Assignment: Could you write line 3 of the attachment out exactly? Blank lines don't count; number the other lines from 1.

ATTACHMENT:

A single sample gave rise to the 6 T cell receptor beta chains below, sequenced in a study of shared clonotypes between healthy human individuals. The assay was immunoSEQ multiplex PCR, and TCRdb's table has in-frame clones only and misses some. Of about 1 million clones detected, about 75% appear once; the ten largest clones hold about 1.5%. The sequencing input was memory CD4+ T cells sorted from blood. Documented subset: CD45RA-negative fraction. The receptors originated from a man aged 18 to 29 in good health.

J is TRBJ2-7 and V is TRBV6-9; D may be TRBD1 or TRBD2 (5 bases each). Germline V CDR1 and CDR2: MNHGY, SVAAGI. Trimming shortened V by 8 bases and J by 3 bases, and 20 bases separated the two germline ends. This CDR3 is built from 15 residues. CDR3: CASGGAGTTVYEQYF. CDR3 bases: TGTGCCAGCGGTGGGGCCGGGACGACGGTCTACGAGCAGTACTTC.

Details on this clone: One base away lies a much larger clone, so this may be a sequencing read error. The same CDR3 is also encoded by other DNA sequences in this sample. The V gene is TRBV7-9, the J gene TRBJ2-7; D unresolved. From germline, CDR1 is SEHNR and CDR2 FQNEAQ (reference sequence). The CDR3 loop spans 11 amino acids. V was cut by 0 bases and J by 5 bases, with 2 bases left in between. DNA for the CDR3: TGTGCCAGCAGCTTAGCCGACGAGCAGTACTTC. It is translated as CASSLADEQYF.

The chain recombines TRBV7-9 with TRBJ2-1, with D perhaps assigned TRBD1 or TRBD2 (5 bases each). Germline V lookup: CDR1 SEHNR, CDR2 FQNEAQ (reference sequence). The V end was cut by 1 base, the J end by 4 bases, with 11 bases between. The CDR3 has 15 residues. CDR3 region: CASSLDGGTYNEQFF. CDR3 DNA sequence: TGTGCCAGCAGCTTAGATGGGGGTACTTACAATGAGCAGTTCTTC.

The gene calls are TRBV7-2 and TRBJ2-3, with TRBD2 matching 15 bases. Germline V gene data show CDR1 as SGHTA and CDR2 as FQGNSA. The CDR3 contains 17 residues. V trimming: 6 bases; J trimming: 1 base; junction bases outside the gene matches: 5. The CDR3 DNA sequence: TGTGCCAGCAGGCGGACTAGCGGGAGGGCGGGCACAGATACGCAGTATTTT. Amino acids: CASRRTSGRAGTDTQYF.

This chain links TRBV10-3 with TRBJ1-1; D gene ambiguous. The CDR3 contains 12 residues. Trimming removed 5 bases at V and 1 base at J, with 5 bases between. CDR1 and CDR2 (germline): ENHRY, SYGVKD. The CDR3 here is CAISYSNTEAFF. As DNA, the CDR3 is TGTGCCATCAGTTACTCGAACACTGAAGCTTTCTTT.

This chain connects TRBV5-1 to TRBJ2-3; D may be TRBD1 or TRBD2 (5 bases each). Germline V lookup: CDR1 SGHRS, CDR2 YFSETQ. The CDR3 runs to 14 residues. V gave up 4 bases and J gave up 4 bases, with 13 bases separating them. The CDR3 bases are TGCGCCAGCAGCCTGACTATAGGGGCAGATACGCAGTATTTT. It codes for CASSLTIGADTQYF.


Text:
Details on this clone: One base away lies a much larger clone, so this may be a sequencing read error. The same CDR3 is also encoded by other DNA sequences in this sample. The V gene is TRBV7-9, the J gene TRBJ2-7; D unresolved. From germline, CDR1 is SEHNR and CDR2 FQNEAQ (reference sequence). The CDR3 loop spans 11 amino acids. V was cut by 0 bases and J by 5 bases, with 2 bases left in between. DNA for the CDR3: TGTGCCAGCAGCTTAGCCGACGAGCAGTACTTC. It is translated as CASSLADEQYF.